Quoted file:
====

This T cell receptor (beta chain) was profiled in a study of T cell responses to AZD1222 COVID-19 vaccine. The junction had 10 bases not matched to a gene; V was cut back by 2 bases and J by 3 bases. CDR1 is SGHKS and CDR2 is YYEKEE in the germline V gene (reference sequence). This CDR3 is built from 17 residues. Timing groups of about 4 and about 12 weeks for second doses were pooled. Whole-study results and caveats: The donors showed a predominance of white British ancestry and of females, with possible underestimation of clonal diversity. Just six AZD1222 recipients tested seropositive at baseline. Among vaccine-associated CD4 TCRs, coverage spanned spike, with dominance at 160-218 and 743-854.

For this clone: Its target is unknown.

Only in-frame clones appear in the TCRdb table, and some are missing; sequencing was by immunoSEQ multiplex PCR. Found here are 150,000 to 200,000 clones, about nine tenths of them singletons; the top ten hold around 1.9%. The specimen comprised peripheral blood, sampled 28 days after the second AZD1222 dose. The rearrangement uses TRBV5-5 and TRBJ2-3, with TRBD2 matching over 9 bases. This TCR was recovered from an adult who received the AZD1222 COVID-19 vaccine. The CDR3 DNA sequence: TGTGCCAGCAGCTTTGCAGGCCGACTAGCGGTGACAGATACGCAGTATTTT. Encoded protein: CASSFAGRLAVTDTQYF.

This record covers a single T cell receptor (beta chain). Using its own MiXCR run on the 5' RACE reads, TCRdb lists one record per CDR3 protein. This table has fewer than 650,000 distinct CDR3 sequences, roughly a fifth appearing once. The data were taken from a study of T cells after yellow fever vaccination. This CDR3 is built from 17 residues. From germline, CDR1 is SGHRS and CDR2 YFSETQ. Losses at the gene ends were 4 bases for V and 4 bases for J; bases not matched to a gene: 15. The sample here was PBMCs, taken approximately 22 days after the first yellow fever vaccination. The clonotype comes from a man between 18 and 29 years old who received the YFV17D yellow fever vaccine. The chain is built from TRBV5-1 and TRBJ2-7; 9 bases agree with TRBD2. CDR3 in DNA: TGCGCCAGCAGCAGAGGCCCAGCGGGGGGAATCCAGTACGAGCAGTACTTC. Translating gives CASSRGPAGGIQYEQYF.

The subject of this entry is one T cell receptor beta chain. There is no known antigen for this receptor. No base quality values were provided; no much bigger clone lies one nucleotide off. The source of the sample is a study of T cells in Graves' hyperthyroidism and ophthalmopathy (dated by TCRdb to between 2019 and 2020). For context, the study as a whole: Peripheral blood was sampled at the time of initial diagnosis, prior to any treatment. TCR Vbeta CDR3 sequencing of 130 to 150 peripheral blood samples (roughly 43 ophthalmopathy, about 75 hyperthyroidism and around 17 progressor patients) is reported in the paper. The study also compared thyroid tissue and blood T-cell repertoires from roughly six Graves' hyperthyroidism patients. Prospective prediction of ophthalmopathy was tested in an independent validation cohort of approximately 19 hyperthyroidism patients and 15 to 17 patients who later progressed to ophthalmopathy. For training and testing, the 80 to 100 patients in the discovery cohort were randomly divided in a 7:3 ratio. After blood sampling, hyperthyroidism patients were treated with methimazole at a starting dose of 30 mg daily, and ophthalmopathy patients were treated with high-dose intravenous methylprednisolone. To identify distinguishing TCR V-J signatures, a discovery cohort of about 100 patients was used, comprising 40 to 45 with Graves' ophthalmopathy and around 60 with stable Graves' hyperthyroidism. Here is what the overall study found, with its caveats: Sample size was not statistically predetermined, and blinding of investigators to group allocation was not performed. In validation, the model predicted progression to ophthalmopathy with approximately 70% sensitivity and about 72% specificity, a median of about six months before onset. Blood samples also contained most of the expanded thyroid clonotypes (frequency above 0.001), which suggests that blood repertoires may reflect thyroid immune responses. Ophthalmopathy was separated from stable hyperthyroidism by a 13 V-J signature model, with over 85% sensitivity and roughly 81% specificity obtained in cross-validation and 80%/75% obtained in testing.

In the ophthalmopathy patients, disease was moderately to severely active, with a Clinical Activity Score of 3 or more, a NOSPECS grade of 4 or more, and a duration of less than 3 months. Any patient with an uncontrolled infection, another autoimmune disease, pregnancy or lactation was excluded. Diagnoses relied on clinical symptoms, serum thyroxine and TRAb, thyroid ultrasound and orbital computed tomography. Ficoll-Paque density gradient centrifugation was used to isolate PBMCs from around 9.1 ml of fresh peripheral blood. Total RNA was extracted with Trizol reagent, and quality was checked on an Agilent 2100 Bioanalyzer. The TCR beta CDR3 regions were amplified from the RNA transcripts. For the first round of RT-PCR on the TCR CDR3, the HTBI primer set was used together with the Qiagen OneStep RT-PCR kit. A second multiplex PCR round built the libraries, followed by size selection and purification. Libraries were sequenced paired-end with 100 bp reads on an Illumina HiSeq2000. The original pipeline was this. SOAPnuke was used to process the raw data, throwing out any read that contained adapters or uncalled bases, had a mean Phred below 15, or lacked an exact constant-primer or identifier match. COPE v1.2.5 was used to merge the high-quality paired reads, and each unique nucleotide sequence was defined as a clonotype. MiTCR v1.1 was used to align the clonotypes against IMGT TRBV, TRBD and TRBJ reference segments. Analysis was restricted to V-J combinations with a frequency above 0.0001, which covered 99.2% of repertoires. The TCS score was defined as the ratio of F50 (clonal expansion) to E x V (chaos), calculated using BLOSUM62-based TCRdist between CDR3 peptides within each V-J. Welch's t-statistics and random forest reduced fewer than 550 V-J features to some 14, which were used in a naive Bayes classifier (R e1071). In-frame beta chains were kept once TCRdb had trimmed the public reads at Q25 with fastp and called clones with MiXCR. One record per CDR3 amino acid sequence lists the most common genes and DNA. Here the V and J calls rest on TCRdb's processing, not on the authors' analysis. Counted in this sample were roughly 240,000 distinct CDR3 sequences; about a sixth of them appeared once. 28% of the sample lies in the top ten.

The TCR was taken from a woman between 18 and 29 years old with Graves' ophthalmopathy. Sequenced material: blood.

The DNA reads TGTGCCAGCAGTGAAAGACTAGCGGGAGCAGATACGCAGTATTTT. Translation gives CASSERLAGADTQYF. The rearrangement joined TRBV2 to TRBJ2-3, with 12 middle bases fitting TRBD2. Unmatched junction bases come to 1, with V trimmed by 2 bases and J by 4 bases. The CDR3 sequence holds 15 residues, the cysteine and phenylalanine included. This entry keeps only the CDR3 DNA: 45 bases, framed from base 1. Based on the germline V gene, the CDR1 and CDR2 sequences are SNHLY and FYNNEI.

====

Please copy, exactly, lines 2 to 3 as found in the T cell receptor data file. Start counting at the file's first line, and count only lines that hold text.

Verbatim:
For this clone: Its target is unknown.

Only in-frame clones appear in the TCRdb table, and some are missing; sequencing was by immunoSEQ multiplex PCR. Found here are 150,000 to 200,000 clones, about nine tenths of them singletons; the top ten hold around 1.9%. The specimen comprised peripheral blood, sampled 28 days after the second AZD1222 dose. The rearrangement uses TRBV5-5 and TRBJ2-3, with TRBD2 matching over 9 bases. This TCR was recovered from an adult who received the AZD1222 COVID-19 vaccine. The CDR3 DNA sequence: TGTGCCAGCAGCTTTGCAGGCCGACTAGCGGTGACAGATACGCAGTATTTT. Encoded protein: CASSFAGRLAVTDTQYF.